Re: Changing to mains-powered heatbeds
May 07, 2017 03:40PM
If you want to go mains, do so I found there were far fewer pitfalls than I expected. My setup has a circular 320mm 700w silicone heater, a SSR 25DA unit which doesn't get hot, its running only about 10% of its rated capacity, a RCD for the printer and a 150 deg C thermal fuse between the silicone and the bed. I have ensured the entire frame and bed are earthed.

Heat up time is 3-4 minutes to 120 deg C.

That being said my other machine has a 200x300 pcb heater which I run from a second PSU on 24v DC, but using the 12v circuit on the PCB. The PSU is only 250w so its not really a risk for the PCB (possibly the PSU but its well cooled), and an external mosfet board. Probably 8 minutes to 120 deg C so not too shabby.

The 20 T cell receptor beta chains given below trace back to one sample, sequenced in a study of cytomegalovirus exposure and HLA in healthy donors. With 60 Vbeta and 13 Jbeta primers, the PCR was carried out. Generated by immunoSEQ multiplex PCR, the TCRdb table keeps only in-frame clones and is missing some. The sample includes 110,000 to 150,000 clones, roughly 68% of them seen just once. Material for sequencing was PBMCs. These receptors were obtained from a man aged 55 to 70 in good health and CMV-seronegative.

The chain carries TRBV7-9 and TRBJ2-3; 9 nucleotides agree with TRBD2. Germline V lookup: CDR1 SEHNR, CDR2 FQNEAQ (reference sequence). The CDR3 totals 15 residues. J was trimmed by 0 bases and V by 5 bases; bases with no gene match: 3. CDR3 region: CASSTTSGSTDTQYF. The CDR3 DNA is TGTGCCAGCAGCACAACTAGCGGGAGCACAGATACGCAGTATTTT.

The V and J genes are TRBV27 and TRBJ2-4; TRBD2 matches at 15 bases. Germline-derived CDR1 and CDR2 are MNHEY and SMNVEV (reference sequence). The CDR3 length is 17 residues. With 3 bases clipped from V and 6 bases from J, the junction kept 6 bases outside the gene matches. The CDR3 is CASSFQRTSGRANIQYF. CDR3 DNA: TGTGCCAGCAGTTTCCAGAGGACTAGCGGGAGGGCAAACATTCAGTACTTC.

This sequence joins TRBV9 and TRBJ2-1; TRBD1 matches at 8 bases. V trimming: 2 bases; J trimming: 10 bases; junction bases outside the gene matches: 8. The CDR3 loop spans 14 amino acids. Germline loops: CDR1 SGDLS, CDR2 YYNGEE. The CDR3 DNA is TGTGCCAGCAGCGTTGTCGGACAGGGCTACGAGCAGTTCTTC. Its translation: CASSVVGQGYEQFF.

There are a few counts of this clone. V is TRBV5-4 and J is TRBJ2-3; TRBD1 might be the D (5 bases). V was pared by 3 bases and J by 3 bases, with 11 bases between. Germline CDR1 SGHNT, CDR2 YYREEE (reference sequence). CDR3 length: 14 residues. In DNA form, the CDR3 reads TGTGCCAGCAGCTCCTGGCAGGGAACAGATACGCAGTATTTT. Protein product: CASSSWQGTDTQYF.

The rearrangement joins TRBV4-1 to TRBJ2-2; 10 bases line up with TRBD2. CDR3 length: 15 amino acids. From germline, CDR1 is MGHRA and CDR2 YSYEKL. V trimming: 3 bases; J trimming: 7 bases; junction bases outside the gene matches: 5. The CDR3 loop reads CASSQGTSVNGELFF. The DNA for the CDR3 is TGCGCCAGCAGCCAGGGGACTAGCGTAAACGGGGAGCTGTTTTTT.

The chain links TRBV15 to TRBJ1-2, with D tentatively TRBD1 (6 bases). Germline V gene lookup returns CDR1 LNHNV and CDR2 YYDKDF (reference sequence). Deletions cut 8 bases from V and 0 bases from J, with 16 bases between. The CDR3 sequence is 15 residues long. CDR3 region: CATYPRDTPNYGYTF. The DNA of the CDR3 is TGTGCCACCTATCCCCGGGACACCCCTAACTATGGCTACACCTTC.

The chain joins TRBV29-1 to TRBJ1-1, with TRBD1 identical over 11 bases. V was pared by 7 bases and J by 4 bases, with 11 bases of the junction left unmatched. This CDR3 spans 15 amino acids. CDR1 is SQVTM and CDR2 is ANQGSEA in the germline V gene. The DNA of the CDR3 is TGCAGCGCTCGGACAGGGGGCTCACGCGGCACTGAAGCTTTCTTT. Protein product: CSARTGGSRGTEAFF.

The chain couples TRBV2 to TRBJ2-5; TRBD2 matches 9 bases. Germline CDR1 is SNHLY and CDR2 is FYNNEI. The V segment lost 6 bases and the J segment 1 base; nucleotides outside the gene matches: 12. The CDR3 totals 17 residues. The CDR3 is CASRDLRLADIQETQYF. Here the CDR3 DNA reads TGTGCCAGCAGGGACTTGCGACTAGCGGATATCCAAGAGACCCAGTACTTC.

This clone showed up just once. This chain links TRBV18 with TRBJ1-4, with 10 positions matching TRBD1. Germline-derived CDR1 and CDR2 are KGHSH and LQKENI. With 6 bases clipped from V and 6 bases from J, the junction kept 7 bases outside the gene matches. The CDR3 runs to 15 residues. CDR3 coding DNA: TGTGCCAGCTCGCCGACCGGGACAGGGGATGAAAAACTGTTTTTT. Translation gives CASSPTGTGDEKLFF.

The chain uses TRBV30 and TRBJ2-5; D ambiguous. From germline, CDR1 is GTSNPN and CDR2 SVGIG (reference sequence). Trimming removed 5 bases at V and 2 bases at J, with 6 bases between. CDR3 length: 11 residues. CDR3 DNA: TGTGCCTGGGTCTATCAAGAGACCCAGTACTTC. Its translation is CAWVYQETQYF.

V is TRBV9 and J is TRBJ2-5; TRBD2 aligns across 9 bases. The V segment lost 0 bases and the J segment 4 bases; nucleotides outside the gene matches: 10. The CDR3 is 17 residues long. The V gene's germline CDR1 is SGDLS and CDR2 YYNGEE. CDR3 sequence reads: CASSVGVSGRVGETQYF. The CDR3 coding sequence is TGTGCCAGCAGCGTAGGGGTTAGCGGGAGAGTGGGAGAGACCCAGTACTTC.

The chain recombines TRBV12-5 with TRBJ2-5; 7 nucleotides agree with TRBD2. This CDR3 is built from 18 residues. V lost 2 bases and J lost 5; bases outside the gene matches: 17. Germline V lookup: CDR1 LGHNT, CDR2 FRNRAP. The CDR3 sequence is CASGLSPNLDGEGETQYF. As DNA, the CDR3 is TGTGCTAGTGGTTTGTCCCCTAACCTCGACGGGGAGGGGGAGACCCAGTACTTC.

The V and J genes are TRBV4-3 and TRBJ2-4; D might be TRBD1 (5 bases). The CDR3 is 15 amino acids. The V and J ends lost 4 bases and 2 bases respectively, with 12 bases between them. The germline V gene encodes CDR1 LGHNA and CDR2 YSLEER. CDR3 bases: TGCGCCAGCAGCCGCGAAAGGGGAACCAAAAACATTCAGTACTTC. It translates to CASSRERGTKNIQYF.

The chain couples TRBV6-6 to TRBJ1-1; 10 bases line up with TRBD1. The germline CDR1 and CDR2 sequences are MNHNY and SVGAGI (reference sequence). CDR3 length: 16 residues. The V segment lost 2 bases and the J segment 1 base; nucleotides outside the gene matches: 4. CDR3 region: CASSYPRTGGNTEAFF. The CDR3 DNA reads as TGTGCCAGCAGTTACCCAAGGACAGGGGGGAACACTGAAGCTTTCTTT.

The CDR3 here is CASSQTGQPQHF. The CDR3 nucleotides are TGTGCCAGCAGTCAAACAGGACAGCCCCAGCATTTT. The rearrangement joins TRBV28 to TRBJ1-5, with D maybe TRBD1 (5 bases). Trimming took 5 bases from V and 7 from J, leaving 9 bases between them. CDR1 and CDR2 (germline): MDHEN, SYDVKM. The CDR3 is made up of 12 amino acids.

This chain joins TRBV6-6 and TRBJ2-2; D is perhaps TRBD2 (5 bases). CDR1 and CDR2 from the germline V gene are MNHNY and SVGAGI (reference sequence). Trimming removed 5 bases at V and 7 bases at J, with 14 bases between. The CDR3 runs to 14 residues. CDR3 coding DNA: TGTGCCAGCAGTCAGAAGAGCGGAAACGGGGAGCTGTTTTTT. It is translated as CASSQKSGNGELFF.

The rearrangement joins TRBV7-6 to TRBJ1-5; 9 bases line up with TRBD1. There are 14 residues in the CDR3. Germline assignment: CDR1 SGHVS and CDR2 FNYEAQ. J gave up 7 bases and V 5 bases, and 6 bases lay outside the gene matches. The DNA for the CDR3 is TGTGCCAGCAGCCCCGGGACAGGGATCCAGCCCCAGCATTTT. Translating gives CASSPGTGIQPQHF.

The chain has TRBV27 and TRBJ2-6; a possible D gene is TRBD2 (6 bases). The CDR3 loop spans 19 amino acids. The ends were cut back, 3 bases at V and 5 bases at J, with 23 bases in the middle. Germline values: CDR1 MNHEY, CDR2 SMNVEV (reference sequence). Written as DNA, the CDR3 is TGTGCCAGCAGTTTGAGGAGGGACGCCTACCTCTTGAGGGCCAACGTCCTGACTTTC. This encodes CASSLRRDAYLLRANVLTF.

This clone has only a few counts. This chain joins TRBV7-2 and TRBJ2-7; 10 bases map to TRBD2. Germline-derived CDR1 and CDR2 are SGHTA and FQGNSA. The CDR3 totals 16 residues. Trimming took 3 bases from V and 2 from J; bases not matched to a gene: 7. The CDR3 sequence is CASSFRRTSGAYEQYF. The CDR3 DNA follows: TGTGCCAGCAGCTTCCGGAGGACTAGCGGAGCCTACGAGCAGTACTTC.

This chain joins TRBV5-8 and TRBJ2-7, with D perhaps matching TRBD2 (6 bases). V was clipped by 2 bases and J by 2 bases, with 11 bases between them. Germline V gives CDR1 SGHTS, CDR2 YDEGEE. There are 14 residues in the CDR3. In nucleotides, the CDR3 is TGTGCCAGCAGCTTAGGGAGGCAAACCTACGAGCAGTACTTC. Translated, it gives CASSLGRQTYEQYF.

I use plenty of insulation on both, I can wait for parts to cool before detaching them.

Edited 1 time(s). Last edit at 05/07/2017 03:40PM by DjDemonD.


Simon.

[www.precisionpiezo.co.uk] Accurate, repeatable, versatile z-probe plus piezo discs, endstop cables, pt100, 50w heaters. PT1000 cartridge sensors plug straight into duet boards and others.
Published:Inventions
Re: Changing to mains-powered heatbeds
May 08, 2017 05:28AM
Quote
the_digital_dentist
If the existing heater is stuck to the aluminum using adhesive tape, that tape will probably be much older than the tape on the new heater. The old tape will probably let go of the bed before the new tape lets go of the old heater. If the tape fails, the heater may get hot enough to burn itself up (thermal runaway protection in your firmware may help here).